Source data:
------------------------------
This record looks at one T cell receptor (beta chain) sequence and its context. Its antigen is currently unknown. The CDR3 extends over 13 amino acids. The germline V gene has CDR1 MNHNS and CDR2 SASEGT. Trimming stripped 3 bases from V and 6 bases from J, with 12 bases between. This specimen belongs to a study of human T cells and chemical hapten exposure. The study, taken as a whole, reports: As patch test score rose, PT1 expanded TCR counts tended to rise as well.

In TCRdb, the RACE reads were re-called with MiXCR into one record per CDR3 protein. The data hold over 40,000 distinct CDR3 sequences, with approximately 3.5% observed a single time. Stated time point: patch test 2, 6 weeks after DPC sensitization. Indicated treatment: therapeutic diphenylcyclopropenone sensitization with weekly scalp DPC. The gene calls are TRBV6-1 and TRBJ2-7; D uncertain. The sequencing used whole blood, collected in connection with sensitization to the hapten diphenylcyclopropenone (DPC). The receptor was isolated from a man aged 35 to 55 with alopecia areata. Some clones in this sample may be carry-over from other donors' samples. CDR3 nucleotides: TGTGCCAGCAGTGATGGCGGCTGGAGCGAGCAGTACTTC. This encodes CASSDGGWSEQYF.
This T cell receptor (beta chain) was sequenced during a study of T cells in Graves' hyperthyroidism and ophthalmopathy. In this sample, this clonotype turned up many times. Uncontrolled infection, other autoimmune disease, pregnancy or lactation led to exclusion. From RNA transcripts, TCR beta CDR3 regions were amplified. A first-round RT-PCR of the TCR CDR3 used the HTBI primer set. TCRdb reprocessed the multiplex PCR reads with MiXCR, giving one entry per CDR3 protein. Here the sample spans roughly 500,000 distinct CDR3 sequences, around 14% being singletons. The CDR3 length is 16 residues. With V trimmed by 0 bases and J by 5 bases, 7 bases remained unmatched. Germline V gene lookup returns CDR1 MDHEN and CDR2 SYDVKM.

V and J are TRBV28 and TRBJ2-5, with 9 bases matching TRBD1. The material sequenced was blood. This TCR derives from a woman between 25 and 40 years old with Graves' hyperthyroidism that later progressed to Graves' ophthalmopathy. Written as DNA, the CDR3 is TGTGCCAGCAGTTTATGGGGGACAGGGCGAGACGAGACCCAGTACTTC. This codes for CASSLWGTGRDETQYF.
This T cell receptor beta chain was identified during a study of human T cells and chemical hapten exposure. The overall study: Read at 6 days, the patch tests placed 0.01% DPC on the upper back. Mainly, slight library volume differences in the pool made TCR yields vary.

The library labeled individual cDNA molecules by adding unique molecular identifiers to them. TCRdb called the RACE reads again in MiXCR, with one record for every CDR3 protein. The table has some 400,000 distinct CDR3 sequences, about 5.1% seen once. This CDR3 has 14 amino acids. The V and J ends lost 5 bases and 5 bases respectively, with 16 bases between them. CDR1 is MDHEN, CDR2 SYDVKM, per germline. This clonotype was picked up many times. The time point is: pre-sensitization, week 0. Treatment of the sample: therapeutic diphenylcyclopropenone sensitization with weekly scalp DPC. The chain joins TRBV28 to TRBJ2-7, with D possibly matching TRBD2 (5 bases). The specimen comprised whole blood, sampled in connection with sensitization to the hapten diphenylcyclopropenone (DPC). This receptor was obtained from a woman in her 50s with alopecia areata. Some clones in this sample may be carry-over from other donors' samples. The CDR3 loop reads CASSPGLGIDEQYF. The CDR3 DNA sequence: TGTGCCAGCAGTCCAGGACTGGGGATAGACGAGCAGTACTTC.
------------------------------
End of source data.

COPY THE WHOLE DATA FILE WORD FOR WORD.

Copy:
This record looks at one T cell receptor (beta chain) sequence and its context. Its antigen is currently unknown. The CDR3 extends over 13 amino acids. The germline V gene has CDR1 MNHNS and CDR2 SASEGT. Trimming stripped 3 bases from V and 6 bases from J, with 12 bases between. This specimen belongs to a study of human T cells and chemical hapten exposure. The study, taken as a whole, reports: As patch test score rose, PT1 expanded TCR counts tended to rise as well.

In TCRdb, the RACE reads were re-called with MiXCR into one record per CDR3 protein. The data hold over 40,000 distinct CDR3 sequences, with approximately 3.5% observed a single time. Stated time point: patch test 2, 6 weeks after DPC sensitization. Indicated treatment: therapeutic diphenylcyclopropenone sensitization with weekly scalp DPC. The gene calls are TRBV6-1 and TRBJ2-7; D uncertain. The sequencing used whole blood, collected in connection with sensitization to the hapten diphenylcyclopropenone (DPC). The receptor was isolated from a man aged 35 to 55 with alopecia areata. Some clones in this sample may be carry-over from other donors' samples. CDR3 nucleotides: TGTGCCAGCAGTGATGGCGGCTGGAGCGAGCAGTACTTC. This encodes CASSDGGWSEQYF.
This T cell receptor (beta chain) was sequenced during a study of T cells in Graves' hyperthyroidism and ophthalmopathy. In this sample, this clonotype turned up many times. Uncontrolled infection, other autoimmune disease, pregnancy or lactation led to exclusion. From RNA transcripts, TCR beta CDR3 regions were amplified. A first-round RT-PCR of the TCR CDR3 used the HTBI primer set. TCRdb reprocessed the multiplex PCR reads with MiXCR, giving one entry per CDR3 protein. Here the sample spans roughly 500,000 distinct CDR3 sequences, around 14% being singletons. The CDR3 length is 16 residues. With V trimmed by 0 bases and J by 5 bases, 7 bases remained unmatched. Germline V gene lookup returns CDR1 MDHEN and CDR2 SYDVKM.

V and J are TRBV28 and TRBJ2-5, with 9 bases matching TRBD1. The material sequenced was blood. This TCR derives from a woman between 25 and 40 years old with Graves' hyperthyroidism that later progressed to Graves' ophthalmopathy. Written as DNA, the CDR3 is TGTGCCAGCAGTTTATGGGGGACAGGGCGAGACGAGACCCAGTACTTC. This codes for CASSLWGTGRDETQYF.
This T cell receptor beta chain was identified during a study of human T cells and chemical hapten exposure. The overall study: Read at 6 days, the patch tests placed 0.01% DPC on the upper back. Mainly, slight library volume differences in the pool made TCR yields vary.

The library labeled individual cDNA molecules by adding unique molecular identifiers to them. TCRdb called the RACE reads again in MiXCR, with one record for every CDR3 protein. The table has some 400,000 distinct CDR3 sequences, about 5.1% seen once. This CDR3 has 14 amino acids. The V and J ends lost 5 bases and 5 bases respectively, with 16 bases between them. CDR1 is MDHEN, CDR2 SYDVKM, per germline. This clonotype was picked up many times. The time point is: pre-sensitization, week 0. Treatment of the sample: therapeutic diphenylcyclopropenone sensitization with weekly scalp DPC. The chain joins TRBV28 to TRBJ2-7, with D possibly matching TRBD2 (5 bases). The specimen comprised whole blood, sampled in connection with sensitization to the hapten diphenylcyclopropenone (DPC). This receptor was obtained from a woman in her 50s with alopecia areata. Some clones in this sample may be carry-over from other donors' samples. The CDR3 loop reads CASSPGLGIDEQYF. The CDR3 DNA sequence: TGTGCCAGCAGTCCAGGACTGGGGATAGACGAGCAGTACTTC.